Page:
Okay, this is the third post on verbals which I promised last week based on Roderick’s tweet when I went out to ask for post ideas. Today I just want to go on a mini-rant, but to try and keep it as positive as possible.
So, I take note of my stats on WordPress and last week’s posts got an all-time weekly high viewership (for me). I think the reason for that is because of the focus on verbals. What to say, as well as what to text, is the thing that guys in the community are most interested in. It’s not an accident that one of my most popular posts, from back in 2018, has texting screenshots and analysis. It puts me in a bit of a pickle, because I know there’s a market for that, and I’m subject to supply and demand, but I also know that verbals and texting are only skin deep. As I said in my post on the habits of effective Daygamers, they put first things first. As far as I can see, there is a large proportion of guys in this community who are not putting first things first. Rather than focusing on their SMV, for example, they are focusing on what to say and what to text.
This isn’t a new problem, of course, and I’m not the first person (by a long-shot) to point out that guys just want to change things on the surface and use Game as a kind of “widget” like on their phone, as I believe Krauser once commented. The reason this puts me in a pickle is that I want to build a viable business and therefore part of the content I put out will need to cater to this audience. That’s why you’ll often see me put out posts which, on the surface, are going to be breezy and easy to follow, but then go in a different direction so that you end up learning about the more important stuff (the “first things”). You can see that, for example, in my post on my current opener is much more about concepts than the words themselves, e.g. that she doesn’t care what you think, only what she thinks about herself.
This brings me onto Twitter. Now, close your eyes, and ask yourself, when was the last time you retweeted someone. Okay, now open your eyes. Did that tweet read something like “if you don’t play the Game, the Game will play you?” If you want a good guide, then look up the funniest parody Twitter account: Bang-Up PUA. Have a scroll back to his first tweets and you’ll have a great time. But pay attention to the jokes and ask yourself, are these eerily similar to the stuff I engage with on Twitter? These are the kind of bromides that get bandied around day and night. When I see these sorts of tweets, and I see how much traction they get, I think about a group of men hitting a button on Twitter and then thinking “yeah! That’ll show them!” Accounts can spring up with thousands of followers who post this kind of stuff and then there’s a hefty followership who are basically just virtue signalling by liking and retweeting them. Yep, virtue signalling; there’s a tonne of that going on in the manosphere. And personally, I wouldn’t want to get thousands of followers overnight, because it doesn’t represent sustainable growth. I want a core followership who engages with me regularly who will find my products useful and keep on buying them.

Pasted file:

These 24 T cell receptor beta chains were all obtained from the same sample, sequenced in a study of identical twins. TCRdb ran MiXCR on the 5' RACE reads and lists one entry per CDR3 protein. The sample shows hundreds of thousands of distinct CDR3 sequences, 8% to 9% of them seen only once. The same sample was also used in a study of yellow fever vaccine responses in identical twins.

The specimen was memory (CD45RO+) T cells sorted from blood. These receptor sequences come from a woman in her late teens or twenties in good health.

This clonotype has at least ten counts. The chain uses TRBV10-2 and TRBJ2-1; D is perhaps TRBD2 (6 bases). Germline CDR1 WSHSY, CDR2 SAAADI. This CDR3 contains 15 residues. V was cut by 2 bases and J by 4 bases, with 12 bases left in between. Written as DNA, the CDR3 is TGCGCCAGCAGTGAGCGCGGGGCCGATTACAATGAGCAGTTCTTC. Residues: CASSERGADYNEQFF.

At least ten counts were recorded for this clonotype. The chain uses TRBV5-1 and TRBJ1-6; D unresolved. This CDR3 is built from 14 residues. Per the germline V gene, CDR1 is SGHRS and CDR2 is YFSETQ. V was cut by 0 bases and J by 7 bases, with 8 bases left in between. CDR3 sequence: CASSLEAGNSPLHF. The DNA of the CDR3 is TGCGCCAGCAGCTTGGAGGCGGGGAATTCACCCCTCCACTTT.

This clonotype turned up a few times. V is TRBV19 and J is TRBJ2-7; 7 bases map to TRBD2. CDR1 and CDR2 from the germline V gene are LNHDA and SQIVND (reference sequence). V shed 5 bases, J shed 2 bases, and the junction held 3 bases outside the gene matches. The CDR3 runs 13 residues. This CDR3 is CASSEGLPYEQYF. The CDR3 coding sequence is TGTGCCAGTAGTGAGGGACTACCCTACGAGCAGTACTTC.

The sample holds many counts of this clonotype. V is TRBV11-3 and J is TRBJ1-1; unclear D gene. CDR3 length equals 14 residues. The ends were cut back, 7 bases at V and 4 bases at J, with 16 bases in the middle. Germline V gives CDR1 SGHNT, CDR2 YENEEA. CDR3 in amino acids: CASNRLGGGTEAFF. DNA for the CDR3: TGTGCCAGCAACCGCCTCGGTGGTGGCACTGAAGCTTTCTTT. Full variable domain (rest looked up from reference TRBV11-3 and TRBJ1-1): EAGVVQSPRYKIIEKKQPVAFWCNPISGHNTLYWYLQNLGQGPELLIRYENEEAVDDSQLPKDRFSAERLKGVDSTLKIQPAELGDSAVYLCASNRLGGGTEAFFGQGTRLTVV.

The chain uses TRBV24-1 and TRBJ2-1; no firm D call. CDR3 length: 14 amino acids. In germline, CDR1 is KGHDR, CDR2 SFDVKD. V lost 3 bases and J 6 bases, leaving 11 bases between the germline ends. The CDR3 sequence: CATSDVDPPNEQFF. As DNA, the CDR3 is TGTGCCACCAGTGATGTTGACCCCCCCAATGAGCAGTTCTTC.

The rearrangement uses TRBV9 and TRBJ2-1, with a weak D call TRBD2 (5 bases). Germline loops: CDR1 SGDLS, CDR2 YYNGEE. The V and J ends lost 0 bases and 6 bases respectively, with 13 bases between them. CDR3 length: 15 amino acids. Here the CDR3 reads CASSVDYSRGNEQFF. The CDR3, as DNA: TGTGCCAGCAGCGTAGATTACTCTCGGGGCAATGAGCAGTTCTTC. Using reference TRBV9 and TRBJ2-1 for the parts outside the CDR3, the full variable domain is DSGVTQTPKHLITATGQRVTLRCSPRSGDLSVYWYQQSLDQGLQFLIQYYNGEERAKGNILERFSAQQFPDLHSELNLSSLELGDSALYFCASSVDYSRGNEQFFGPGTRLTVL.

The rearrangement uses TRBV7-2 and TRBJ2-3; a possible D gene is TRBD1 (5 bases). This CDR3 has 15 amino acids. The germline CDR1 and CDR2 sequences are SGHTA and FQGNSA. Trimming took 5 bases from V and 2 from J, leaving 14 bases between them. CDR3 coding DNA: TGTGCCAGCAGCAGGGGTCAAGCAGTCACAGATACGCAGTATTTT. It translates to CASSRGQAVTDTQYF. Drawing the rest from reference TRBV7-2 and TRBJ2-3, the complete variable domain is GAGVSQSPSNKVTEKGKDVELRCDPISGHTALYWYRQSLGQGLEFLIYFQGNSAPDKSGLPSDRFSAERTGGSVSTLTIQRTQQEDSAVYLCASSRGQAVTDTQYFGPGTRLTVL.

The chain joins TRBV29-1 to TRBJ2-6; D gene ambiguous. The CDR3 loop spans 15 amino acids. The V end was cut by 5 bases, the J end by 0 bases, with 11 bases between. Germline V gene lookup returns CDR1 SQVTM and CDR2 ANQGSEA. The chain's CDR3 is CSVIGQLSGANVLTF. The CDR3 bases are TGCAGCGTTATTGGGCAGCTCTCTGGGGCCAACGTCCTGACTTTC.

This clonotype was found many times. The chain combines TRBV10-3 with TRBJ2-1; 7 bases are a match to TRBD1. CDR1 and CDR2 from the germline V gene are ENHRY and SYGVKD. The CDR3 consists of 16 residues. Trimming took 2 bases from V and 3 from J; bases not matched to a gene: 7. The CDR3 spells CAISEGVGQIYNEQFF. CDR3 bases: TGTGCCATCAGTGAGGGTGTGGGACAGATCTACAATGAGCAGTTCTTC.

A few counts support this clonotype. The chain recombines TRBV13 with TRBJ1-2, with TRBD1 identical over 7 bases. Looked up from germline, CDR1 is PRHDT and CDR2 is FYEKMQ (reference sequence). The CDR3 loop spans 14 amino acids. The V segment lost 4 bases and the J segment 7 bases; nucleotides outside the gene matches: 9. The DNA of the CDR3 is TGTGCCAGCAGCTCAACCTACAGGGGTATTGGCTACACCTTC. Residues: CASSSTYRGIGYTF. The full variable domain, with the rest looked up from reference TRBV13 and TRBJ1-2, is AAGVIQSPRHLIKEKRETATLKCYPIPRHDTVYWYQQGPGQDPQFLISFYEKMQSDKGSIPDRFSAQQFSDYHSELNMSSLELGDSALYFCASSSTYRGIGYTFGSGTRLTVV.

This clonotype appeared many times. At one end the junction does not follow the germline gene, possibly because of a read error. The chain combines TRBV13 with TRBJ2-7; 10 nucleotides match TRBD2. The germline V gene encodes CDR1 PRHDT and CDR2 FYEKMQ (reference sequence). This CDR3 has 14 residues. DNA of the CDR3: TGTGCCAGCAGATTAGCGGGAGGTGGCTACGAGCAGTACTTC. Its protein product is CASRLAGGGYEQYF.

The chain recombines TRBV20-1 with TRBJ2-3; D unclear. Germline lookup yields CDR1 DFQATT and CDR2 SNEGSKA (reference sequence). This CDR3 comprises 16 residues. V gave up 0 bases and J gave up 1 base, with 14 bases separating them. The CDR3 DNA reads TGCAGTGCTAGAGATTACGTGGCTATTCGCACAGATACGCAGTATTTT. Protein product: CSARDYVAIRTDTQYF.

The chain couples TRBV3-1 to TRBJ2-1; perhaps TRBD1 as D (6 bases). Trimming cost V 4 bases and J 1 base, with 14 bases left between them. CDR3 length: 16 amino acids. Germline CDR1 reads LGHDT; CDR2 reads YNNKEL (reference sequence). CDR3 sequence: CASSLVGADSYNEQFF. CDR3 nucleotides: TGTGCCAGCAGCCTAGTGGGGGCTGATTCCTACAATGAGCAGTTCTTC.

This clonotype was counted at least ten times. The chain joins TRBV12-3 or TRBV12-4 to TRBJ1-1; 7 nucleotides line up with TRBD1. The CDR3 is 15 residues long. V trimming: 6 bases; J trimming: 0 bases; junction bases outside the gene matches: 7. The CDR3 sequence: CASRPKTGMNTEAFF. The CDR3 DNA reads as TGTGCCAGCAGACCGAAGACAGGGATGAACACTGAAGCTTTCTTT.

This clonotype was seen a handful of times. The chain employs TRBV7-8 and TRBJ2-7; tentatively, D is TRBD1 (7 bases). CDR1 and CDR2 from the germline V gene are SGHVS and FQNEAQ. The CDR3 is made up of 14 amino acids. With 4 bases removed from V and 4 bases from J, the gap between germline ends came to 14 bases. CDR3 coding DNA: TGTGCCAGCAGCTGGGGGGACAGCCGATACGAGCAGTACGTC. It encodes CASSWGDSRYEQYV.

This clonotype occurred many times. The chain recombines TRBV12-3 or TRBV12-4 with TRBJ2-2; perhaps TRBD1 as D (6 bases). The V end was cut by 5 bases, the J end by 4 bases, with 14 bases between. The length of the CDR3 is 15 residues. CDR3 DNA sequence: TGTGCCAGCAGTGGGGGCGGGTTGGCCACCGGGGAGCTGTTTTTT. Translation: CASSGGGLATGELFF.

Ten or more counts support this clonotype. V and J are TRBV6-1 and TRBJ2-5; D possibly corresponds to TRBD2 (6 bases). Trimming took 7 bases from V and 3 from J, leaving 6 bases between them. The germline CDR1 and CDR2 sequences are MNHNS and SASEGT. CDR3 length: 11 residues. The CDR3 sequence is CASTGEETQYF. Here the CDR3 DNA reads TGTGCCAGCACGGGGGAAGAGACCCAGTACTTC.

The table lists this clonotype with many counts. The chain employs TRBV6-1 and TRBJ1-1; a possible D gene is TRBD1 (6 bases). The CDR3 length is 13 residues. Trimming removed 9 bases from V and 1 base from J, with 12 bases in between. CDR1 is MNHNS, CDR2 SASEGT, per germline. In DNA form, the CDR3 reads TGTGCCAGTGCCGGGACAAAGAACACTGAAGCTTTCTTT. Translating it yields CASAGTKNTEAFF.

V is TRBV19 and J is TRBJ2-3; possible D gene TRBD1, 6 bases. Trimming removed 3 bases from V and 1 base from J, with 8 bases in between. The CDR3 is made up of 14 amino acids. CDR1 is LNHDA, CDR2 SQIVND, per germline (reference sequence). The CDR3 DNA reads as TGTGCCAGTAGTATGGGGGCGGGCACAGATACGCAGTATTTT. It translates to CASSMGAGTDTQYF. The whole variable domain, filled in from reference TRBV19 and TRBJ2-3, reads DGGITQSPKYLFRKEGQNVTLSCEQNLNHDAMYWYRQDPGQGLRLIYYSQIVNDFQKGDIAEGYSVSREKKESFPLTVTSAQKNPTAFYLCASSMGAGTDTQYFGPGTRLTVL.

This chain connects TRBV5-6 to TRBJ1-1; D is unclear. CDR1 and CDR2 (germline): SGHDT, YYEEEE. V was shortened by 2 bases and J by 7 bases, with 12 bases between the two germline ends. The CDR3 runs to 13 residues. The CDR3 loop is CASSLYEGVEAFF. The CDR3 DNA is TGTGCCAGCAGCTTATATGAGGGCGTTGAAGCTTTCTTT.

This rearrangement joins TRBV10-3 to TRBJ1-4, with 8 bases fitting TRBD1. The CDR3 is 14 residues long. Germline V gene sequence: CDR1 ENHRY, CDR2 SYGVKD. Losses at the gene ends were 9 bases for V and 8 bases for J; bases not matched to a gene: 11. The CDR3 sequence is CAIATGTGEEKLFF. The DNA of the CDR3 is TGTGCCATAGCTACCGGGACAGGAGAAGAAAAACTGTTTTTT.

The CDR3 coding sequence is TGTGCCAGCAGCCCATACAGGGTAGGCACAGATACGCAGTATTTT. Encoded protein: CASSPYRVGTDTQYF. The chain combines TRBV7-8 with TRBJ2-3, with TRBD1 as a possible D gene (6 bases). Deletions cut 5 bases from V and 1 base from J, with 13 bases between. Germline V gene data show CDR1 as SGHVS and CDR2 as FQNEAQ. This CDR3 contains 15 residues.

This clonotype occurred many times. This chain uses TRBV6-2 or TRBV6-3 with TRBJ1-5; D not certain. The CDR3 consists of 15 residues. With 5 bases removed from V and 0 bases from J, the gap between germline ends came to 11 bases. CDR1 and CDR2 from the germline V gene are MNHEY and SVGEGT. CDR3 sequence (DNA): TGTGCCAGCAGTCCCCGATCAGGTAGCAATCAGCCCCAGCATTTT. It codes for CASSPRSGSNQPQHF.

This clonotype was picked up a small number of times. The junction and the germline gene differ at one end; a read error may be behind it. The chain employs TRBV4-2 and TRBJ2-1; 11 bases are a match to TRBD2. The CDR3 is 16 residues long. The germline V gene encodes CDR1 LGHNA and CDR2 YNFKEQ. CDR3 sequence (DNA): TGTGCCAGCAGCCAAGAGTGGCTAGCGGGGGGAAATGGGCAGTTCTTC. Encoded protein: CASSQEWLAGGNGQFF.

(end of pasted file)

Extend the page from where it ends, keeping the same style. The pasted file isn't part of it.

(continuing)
My question to you, then, is what is the point? Are you simply retweeting the bromides in the hope that the guy with thousands of followers will engage with you, so you’ll get more followers? Are you engaging in the never ending Twitter circle-jerk so that you can become Manosphere-famous?
So that I make my own stance clear: at the end of each post I ask you to like, retweet and comment on the tweet announcing posts. Yes I want more followers, and more engagement, but it’s not a circular activity. I’m doing that so I can then reach more people, who like what I write, and who then buy my products or hire me for coaching. If you mention me on Twitter or send me a DM/mail, then I’m going to reply to you with something helpful. That allows me to turn this into a self-sustaining business and allows me to unplug from the 9-5. The win/win is that you get useful content which is going to put first things first.
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